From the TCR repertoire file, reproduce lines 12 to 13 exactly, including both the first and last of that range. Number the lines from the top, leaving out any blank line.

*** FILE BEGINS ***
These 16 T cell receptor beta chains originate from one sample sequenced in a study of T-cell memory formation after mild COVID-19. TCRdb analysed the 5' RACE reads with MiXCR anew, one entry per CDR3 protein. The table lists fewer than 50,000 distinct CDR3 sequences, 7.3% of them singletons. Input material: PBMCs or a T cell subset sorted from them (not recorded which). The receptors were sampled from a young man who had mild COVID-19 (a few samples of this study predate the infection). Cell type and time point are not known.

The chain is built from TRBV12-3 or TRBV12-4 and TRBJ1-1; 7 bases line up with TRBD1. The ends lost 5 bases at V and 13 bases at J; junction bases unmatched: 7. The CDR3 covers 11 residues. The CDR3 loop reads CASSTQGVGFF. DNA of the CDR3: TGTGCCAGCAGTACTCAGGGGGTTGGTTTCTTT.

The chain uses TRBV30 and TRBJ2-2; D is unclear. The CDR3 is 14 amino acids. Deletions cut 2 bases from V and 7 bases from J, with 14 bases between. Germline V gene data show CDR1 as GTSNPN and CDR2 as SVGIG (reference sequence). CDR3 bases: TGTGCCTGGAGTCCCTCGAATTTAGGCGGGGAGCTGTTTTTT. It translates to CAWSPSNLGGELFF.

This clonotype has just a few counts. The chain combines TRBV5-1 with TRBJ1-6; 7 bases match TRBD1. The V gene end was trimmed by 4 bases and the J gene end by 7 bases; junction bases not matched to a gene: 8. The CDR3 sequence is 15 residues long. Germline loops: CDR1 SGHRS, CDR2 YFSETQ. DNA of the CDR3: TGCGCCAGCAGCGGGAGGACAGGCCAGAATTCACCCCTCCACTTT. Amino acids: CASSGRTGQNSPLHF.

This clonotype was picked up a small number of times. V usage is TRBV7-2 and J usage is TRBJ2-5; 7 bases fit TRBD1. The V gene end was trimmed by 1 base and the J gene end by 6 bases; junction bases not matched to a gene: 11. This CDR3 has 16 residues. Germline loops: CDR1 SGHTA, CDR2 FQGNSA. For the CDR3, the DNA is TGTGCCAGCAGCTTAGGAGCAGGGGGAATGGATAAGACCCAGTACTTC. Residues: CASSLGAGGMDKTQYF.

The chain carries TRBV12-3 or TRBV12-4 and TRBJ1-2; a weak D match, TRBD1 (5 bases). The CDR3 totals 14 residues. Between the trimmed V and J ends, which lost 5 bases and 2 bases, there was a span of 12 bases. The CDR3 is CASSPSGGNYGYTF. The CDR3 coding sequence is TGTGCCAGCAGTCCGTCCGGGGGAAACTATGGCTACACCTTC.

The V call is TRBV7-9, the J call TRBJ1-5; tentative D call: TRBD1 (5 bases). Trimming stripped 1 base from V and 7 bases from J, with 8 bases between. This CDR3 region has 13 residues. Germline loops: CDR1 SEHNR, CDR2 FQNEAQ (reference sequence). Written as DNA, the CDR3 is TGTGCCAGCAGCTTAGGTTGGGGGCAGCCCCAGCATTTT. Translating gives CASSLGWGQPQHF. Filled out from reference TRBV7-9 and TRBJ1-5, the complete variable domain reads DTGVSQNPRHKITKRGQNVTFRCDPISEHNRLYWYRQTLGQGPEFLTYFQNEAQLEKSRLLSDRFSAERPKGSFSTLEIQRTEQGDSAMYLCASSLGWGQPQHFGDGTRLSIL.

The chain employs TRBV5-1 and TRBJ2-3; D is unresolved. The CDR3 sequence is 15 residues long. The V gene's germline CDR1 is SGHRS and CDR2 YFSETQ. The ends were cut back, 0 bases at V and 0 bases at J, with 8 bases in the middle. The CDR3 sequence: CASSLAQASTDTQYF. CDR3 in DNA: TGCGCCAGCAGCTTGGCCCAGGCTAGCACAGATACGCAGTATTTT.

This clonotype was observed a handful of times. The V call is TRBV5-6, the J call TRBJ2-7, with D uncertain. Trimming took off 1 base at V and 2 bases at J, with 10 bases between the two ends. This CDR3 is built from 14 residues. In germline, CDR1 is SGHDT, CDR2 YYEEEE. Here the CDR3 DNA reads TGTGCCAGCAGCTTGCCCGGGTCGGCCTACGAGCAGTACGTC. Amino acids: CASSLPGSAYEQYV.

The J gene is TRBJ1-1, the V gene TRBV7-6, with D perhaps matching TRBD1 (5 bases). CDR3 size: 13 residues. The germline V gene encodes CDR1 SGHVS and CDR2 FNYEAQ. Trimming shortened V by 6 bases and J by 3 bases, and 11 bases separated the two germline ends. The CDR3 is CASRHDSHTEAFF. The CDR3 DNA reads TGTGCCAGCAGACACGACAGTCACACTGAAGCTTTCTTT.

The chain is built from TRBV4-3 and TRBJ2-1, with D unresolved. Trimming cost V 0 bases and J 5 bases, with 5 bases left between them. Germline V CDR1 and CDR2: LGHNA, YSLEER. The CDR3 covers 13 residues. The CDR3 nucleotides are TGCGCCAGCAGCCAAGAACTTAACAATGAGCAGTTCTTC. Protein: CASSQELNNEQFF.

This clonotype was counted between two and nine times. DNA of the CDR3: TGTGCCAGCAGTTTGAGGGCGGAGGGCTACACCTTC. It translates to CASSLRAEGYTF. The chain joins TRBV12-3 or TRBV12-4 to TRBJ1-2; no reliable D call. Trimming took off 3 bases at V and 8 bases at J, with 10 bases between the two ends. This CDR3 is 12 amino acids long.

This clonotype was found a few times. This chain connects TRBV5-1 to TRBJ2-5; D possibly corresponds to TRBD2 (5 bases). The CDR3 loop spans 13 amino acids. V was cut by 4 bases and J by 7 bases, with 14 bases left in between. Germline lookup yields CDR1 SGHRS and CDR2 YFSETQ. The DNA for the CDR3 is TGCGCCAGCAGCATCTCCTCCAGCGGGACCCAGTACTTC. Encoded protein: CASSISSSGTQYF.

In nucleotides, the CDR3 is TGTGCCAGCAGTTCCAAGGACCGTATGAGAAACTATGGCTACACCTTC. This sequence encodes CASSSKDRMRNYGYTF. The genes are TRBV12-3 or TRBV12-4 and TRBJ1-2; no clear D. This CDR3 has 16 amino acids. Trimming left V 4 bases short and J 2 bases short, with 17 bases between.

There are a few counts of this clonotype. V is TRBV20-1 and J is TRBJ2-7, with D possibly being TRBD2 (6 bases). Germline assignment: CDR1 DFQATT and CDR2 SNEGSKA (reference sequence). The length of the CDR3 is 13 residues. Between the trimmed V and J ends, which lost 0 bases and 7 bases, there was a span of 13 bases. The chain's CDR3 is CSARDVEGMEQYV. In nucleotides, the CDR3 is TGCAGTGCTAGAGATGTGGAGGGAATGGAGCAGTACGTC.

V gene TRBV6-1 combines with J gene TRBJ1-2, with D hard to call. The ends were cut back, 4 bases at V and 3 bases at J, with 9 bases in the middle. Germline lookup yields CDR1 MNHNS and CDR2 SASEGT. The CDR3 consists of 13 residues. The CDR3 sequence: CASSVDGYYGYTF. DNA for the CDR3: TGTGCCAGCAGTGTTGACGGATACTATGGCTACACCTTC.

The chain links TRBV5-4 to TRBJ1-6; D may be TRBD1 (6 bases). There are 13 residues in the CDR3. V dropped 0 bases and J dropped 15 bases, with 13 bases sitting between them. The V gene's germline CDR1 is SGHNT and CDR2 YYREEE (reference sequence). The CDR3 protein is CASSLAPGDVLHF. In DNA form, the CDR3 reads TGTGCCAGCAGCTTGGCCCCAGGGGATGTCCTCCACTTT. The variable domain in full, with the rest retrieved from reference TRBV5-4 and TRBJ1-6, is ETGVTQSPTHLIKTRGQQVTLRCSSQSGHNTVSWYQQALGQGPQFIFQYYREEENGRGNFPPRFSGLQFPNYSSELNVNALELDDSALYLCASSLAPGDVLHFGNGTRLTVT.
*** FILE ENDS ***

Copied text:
This clonotype was counted between two and nine times. DNA of the CDR3: TGTGCCAGCAGTTTGAGGGCGGAGGGCTACACCTTC. It translates to CASSLRAEGYTF. The chain joins TRBV12-3 or TRBV12-4 to TRBJ1-2; no reliable D call. Trimming took off 3 bases at V and 8 bases at J, with 10 bases between the two ends. This CDR3 is 12 amino acids long.

This clonotype was found a few times. This chain connects TRBV5-1 to TRBJ2-5; D possibly corresponds to TRBD2 (5 bases). The CDR3 loop spans 13 amino acids. V was cut by 4 bases and J by 7 bases, with 14 bases left in between. Germline lookup yields CDR1 SGHRS and CDR2 YFSETQ. The DNA for the CDR3 is TGCGCCAGCAGCATCTCCTCCAGCGGGACCCAGTACTTC. Encoded protein: CASSISSSGTQYF.